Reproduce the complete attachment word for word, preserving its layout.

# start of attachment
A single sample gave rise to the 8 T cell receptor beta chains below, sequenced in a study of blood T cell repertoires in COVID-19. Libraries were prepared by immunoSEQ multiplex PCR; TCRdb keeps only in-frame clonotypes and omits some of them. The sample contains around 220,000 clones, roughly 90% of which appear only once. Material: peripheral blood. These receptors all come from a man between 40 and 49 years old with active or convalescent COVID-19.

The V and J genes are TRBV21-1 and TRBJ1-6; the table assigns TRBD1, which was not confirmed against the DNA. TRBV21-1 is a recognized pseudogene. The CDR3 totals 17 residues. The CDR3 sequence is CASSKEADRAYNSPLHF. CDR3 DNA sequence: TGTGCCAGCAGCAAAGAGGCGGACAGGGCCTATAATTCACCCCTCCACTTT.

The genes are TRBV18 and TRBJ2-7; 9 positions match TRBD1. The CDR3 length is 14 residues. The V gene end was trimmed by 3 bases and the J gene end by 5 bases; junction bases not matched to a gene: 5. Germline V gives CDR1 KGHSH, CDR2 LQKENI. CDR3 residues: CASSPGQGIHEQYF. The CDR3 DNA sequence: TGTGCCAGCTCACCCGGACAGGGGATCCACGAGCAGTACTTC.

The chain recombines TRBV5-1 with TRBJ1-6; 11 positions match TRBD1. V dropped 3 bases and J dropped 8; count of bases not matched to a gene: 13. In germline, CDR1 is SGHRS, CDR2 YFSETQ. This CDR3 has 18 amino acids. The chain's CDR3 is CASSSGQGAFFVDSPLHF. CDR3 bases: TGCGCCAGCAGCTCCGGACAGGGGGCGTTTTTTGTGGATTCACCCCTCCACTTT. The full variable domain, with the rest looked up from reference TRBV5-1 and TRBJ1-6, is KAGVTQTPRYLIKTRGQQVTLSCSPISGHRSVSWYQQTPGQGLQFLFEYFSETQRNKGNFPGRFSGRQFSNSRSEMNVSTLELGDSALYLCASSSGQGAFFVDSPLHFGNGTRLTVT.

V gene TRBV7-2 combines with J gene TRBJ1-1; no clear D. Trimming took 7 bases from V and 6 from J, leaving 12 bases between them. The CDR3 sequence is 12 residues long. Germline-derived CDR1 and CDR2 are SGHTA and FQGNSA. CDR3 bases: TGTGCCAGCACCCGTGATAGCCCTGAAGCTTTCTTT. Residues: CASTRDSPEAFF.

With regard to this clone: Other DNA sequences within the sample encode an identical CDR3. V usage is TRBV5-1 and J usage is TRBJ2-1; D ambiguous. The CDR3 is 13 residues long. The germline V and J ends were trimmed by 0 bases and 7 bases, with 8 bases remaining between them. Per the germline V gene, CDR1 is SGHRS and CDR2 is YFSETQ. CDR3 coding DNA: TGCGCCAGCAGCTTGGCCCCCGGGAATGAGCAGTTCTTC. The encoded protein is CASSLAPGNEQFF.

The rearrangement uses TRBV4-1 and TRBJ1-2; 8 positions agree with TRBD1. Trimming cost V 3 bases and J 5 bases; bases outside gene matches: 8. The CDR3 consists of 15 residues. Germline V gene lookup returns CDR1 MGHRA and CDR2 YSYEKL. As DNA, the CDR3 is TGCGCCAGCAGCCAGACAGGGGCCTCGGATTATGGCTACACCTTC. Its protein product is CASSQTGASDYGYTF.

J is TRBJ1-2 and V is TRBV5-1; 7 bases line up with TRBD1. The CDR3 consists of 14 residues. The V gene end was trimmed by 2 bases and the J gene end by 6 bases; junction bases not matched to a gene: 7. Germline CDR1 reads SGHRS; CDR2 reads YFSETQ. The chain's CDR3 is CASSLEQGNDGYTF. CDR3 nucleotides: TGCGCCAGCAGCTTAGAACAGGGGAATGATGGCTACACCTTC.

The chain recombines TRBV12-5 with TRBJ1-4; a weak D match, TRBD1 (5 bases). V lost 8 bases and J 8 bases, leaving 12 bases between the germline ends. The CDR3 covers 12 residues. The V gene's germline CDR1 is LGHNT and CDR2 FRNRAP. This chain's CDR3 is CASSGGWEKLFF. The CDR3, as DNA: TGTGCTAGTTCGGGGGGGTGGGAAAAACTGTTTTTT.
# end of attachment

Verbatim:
A single sample gave rise to the 8 T cell receptor beta chains below, sequenced in a study of blood T cell repertoires in COVID-19. Libraries were prepared by immunoSEQ multiplex PCR; TCRdb keeps only in-frame clonotypes and omits some of them. The sample contains around 220,000 clones, roughly 90% of which appear only once. Material: peripheral blood. These receptors all come from a man between 40 and 49 years old with active or convalescent COVID-19.

The V and J genes are TRBV21-1 and TRBJ1-6; the table assigns TRBD1, which was not confirmed against the DNA. TRBV21-1 is a recognized pseudogene. The CDR3 totals 17 residues. The CDR3 sequence is CASSKEADRAYNSPLHF. CDR3 DNA sequence: TGTGCCAGCAGCAAAGAGGCGGACAGGGCCTATAATTCACCCCTCCACTTT.

The genes are TRBV18 and TRBJ2-7; 9 positions match TRBD1. The CDR3 length is 14 residues. The V gene end was trimmed by 3 bases and the J gene end by 5 bases; junction bases not matched to a gene: 5. Germline V gives CDR1 KGHSH, CDR2 LQKENI. CDR3 residues: CASSPGQGIHEQYF. The CDR3 DNA sequence: TGTGCCAGCTCACCCGGACAGGGGATCCACGAGCAGTACTTC.

The chain recombines TRBV5-1 with TRBJ1-6; 11 positions match TRBD1. V dropped 3 bases and J dropped 8; count of bases not matched to a gene: 13. In germline, CDR1 is SGHRS, CDR2 YFSETQ. This CDR3 has 18 amino acids. The chain's CDR3 is CASSSGQGAFFVDSPLHF. CDR3 bases: TGCGCCAGCAGCTCCGGACAGGGGGCGTTTTTTGTGGATTCACCCCTCCACTTT. The full variable domain, with the rest looked up from reference TRBV5-1 and TRBJ1-6, is KAGVTQTPRYLIKTRGQQVTLSCSPISGHRSVSWYQQTPGQGLQFLFEYFSETQRNKGNFPGRFSGRQFSNSRSEMNVSTLELGDSALYLCASSSGQGAFFVDSPLHFGNGTRLTVT.

V gene TRBV7-2 combines with J gene TRBJ1-1; no clear D. Trimming took 7 bases from V and 6 from J, leaving 12 bases between them. The CDR3 sequence is 12 residues long. Germline-derived CDR1 and CDR2 are SGHTA and FQGNSA. CDR3 bases: TGTGCCAGCACCCGTGATAGCCCTGAAGCTTTCTTT. Residues: CASTRDSPEAFF.

With regard to this clone: Other DNA sequences within the sample encode an identical CDR3. V usage is TRBV5-1 and J usage is TRBJ2-1; D ambiguous. The CDR3 is 13 residues long. The germline V and J ends were trimmed by 0 bases and 7 bases, with 8 bases remaining between them. Per the germline V gene, CDR1 is SGHRS and CDR2 is YFSETQ. CDR3 coding DNA: TGCGCCAGCAGCTTGGCCCCCGGGAATGAGCAGTTCTTC. The encoded protein is CASSLAPGNEQFF.

The rearrangement uses TRBV4-1 and TRBJ1-2; 8 positions agree with TRBD1. Trimming cost V 3 bases and J 5 bases; bases outside gene matches: 8. The CDR3 consists of 15 residues. Germline V gene lookup returns CDR1 MGHRA and CDR2 YSYEKL. As DNA, the CDR3 is TGCGCCAGCAGCCAGACAGGGGCCTCGGATTATGGCTACACCTTC. Its protein product is CASSQTGASDYGYTF.

J is TRBJ1-2 and V is TRBV5-1; 7 bases line up with TRBD1. The CDR3 consists of 14 residues. The V gene end was trimmed by 2 bases and the J gene end by 6 bases; junction bases not matched to a gene: 7. Germline CDR1 reads SGHRS; CDR2 reads YFSETQ. The chain's CDR3 is CASSLEQGNDGYTF. CDR3 nucleotides: TGCGCCAGCAGCTTAGAACAGGGGAATGATGGCTACACCTTC.

The chain recombines TRBV12-5 with TRBJ1-4; a weak D match, TRBD1 (5 bases). V lost 8 bases and J 8 bases, leaving 12 bases between the germline ends. The CDR3 covers 12 residues. The V gene's germline CDR1 is LGHNT and CDR2 FRNRAP. This chain's CDR3 is CASSGGWEKLFF. The CDR3, as DNA: TGTGCTAGTTCGGGGGGGTGGGAAAAACTGTTTTTT.